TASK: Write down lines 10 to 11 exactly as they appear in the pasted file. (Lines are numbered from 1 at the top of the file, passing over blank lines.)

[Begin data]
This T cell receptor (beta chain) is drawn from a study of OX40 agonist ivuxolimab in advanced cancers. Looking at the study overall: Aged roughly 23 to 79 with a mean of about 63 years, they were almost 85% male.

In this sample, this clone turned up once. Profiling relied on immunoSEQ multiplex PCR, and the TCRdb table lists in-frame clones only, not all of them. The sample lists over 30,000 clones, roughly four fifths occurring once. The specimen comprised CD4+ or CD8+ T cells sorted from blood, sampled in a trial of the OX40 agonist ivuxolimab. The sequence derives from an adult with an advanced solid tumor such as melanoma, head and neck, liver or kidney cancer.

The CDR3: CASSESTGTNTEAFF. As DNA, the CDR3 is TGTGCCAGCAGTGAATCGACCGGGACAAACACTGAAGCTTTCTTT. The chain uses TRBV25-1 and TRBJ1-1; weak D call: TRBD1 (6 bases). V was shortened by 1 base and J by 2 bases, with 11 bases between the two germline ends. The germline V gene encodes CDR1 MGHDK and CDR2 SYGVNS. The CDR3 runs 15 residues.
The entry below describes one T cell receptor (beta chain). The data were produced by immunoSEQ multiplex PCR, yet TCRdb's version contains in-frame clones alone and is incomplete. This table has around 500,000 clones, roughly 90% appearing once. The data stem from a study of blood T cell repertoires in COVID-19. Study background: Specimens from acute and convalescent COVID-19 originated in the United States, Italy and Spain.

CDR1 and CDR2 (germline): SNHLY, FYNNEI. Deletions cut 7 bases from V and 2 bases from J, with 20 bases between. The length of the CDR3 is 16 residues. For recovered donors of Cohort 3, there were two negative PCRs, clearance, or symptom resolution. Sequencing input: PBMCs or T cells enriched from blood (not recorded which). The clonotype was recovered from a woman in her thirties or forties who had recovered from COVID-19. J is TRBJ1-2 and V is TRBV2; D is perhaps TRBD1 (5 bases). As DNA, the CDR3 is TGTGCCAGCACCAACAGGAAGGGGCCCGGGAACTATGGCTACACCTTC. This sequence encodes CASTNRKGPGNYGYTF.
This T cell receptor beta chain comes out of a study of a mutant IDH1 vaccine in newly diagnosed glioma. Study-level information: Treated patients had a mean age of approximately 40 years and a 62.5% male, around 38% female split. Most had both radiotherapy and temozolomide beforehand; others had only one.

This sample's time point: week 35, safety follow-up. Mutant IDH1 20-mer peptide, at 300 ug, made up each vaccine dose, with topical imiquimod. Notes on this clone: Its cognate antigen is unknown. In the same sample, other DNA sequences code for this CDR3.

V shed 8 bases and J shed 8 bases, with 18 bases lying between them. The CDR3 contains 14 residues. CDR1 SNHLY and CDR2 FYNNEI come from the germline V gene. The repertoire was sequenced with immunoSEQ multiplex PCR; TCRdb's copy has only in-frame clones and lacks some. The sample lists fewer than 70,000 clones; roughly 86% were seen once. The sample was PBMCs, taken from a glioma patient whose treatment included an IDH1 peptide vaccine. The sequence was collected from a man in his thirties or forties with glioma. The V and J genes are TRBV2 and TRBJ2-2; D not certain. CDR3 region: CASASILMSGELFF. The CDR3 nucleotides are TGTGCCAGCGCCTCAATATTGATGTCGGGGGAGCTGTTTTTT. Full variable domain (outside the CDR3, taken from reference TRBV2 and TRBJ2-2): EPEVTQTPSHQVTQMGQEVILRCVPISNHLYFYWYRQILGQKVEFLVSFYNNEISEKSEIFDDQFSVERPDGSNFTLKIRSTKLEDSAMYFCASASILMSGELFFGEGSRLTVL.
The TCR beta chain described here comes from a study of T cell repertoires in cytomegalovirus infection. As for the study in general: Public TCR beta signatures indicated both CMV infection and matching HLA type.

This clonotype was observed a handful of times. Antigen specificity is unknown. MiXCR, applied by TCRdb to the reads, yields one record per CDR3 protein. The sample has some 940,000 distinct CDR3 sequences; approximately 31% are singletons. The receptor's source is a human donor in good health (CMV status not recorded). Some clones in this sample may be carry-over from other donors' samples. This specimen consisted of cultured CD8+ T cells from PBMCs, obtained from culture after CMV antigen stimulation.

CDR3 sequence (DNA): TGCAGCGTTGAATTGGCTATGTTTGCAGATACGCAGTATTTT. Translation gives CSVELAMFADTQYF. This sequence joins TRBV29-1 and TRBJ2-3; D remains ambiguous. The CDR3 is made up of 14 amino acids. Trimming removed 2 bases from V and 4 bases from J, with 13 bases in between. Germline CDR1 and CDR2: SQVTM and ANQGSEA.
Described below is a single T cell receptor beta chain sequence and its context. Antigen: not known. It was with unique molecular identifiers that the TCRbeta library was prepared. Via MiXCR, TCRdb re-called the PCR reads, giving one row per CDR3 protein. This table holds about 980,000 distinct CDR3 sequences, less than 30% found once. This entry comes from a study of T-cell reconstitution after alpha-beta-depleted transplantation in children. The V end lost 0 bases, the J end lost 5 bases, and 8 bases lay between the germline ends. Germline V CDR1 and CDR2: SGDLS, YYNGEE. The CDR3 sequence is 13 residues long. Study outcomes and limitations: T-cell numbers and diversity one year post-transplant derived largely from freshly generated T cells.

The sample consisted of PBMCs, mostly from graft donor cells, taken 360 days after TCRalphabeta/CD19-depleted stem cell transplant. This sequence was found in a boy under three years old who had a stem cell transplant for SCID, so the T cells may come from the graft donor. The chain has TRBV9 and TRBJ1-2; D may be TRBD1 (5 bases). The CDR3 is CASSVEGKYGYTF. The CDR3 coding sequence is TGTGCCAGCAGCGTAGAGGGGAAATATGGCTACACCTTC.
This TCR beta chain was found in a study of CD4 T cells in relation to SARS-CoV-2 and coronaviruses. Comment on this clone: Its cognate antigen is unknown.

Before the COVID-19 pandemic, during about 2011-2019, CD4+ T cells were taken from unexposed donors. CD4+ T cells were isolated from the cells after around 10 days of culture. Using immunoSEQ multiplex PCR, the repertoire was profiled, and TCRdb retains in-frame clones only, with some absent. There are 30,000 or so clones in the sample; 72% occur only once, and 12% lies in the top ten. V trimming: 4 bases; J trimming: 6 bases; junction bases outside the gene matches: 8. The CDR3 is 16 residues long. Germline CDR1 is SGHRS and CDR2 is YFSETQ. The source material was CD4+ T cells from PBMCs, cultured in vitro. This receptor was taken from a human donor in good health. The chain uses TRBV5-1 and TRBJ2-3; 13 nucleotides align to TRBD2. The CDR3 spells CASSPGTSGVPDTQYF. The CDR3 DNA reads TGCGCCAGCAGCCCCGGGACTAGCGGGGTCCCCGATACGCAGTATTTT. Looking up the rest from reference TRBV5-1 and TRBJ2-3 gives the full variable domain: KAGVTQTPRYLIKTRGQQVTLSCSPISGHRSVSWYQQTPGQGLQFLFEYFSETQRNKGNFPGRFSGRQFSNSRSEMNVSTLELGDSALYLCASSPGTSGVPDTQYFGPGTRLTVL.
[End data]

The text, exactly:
This clonotype was observed a handful of times. Antigen specificity is unknown. MiXCR, applied by TCRdb to the reads, yields one record per CDR3 protein. The sample has some 940,000 distinct CDR3 sequences; approximately 31% are singletons. The receptor's source is a human donor in good health (CMV status not recorded). Some clones in this sample may be carry-over from other donors' samples. This specimen consisted of cultured CD8+ T cells from PBMCs, obtained from culture after CMV antigen stimulation.

CDR3 sequence (DNA): TGCAGCGTTGAATTGGCTATGTTTGCAGATACGCAGTATTTT. Translation gives CSVELAMFADTQYF. This sequence joins TRBV29-1 and TRBJ2-3; D remains ambiguous. The CDR3 is made up of 14 amino acids. Trimming removed 2 bases from V and 4 bases from J, with 13 bases in between. Germline CDR1 and CDR2: SQVTM and ANQGSEA.